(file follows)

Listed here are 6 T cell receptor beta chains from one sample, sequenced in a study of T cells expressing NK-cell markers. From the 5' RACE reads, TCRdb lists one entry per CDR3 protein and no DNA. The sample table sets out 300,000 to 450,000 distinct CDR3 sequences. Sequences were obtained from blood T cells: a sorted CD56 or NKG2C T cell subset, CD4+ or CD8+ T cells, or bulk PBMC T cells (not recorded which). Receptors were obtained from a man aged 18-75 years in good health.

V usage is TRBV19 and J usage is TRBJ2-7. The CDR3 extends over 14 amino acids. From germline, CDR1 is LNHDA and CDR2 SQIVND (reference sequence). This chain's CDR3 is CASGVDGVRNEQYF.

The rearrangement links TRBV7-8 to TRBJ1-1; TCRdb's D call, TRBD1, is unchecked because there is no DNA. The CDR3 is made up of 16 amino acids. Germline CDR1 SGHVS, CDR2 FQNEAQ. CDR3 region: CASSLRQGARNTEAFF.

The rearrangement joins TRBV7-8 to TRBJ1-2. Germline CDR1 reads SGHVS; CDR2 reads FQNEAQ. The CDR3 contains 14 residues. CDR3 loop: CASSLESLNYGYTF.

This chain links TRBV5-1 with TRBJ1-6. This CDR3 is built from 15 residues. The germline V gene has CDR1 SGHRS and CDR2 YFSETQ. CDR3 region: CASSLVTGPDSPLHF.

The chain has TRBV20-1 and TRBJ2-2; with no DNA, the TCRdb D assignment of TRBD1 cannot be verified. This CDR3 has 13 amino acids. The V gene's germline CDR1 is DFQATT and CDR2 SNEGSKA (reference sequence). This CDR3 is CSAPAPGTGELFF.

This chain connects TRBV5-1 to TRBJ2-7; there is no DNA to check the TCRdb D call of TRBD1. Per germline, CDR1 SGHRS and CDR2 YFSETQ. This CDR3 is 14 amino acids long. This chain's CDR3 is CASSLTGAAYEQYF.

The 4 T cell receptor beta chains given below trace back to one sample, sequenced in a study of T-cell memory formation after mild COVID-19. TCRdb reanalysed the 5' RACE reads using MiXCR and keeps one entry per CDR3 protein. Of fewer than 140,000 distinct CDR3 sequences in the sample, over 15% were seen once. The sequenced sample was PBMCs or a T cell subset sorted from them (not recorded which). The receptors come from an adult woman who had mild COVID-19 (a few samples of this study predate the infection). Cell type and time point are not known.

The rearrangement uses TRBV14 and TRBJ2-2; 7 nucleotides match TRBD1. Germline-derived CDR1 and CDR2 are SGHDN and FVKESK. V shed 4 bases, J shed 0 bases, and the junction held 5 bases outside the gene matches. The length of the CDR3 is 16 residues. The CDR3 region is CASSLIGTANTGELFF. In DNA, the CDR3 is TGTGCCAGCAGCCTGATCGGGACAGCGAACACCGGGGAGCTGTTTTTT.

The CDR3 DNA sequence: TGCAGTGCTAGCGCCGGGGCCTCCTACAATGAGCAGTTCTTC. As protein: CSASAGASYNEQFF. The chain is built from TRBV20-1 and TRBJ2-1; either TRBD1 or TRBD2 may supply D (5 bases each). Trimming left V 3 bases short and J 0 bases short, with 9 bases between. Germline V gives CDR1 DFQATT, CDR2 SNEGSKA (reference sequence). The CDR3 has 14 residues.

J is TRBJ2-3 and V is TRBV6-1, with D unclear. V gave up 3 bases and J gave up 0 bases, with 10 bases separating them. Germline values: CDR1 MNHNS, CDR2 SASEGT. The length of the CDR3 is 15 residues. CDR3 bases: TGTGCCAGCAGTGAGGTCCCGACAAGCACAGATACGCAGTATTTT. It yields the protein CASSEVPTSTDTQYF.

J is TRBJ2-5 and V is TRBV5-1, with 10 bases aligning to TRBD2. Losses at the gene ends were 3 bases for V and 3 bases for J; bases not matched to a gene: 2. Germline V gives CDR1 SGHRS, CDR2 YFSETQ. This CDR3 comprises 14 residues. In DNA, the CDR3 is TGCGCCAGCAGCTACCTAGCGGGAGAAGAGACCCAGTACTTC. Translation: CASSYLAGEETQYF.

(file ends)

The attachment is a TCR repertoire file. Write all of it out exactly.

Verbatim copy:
Listed here are 6 T cell receptor beta chains from one sample, sequenced in a study of T cells expressing NK-cell markers. From the 5' RACE reads, TCRdb lists one entry per CDR3 protein and no DNA. The sample table sets out 300,000 to 450,000 distinct CDR3 sequences. Sequences were obtained from blood T cells: a sorted CD56 or NKG2C T cell subset, CD4+ or CD8+ T cells, or bulk PBMC T cells (not recorded which). Receptors were obtained from a man aged 18-75 years in good health.

V usage is TRBV19 and J usage is TRBJ2-7. The CDR3 extends over 14 amino acids. From germline, CDR1 is LNHDA and CDR2 SQIVND (reference sequence). This chain's CDR3 is CASGVDGVRNEQYF.

The rearrangement links TRBV7-8 to TRBJ1-1; TCRdb's D call, TRBD1, is unchecked because there is no DNA. The CDR3 is made up of 16 amino acids. Germline CDR1 SGHVS, CDR2 FQNEAQ. CDR3 region: CASSLRQGARNTEAFF.

The rearrangement joins TRBV7-8 to TRBJ1-2. Germline CDR1 reads SGHVS; CDR2 reads FQNEAQ. The CDR3 contains 14 residues. CDR3 loop: CASSLESLNYGYTF.

This chain links TRBV5-1 with TRBJ1-6. This CDR3 is built from 15 residues. The germline V gene has CDR1 SGHRS and CDR2 YFSETQ. CDR3 region: CASSLVTGPDSPLHF.

The chain has TRBV20-1 and TRBJ2-2; with no DNA, the TCRdb D assignment of TRBD1 cannot be verified. This CDR3 has 13 amino acids. The V gene's germline CDR1 is DFQATT and CDR2 SNEGSKA (reference sequence). This CDR3 is CSAPAPGTGELFF.

This chain connects TRBV5-1 to TRBJ2-7; there is no DNA to check the TCRdb D call of TRBD1. Per germline, CDR1 SGHRS and CDR2 YFSETQ. This CDR3 is 14 amino acids long. This chain's CDR3 is CASSLTGAAYEQYF.

The 4 T cell receptor beta chains given below trace back to one sample, sequenced in a study of T-cell memory formation after mild COVID-19. TCRdb reanalysed the 5' RACE reads using MiXCR and keeps one entry per CDR3 protein. Of fewer than 140,000 distinct CDR3 sequences in the sample, over 15% were seen once. The sequenced sample was PBMCs or a T cell subset sorted from them (not recorded which). The receptors come from an adult woman who had mild COVID-19 (a few samples of this study predate the infection). Cell type and time point are not known.

The rearrangement uses TRBV14 and TRBJ2-2; 7 nucleotides match TRBD1. Germline-derived CDR1 and CDR2 are SGHDN and FVKESK. V shed 4 bases, J shed 0 bases, and the junction held 5 bases outside the gene matches. The length of the CDR3 is 16 residues. The CDR3 region is CASSLIGTANTGELFF. In DNA, the CDR3 is TGTGCCAGCAGCCTGATCGGGACAGCGAACACCGGGGAGCTGTTTTTT.

The CDR3 DNA sequence: TGCAGTGCTAGCGCCGGGGCCTCCTACAATGAGCAGTTCTTC. As protein: CSASAGASYNEQFF. The chain is built from TRBV20-1 and TRBJ2-1; either TRBD1 or TRBD2 may supply D (5 bases each). Trimming left V 3 bases short and J 0 bases short, with 9 bases between. Germline V gives CDR1 DFQATT, CDR2 SNEGSKA (reference sequence). The CDR3 has 14 residues.

J is TRBJ2-3 and V is TRBV6-1, with D unclear. V gave up 3 bases and J gave up 0 bases, with 10 bases separating them. Germline values: CDR1 MNHNS, CDR2 SASEGT. The length of the CDR3 is 15 residues. CDR3 bases: TGTGCCAGCAGTGAGGTCCCGACAAGCACAGATACGCAGTATTTT. It yields the protein CASSEVPTSTDTQYF.

J is TRBJ2-5 and V is TRBV5-1, with 10 bases aligning to TRBD2. Losses at the gene ends were 3 bases for V and 3 bases for J; bases not matched to a gene: 2. Germline V gives CDR1 SGHRS, CDR2 YFSETQ. This CDR3 comprises 14 residues. In DNA, the CDR3 is TGCGCCAGCAGCTACCTAGCGGGAGAAGAGACCCAGTACTTC. Translation: CASSYLAGEETQYF.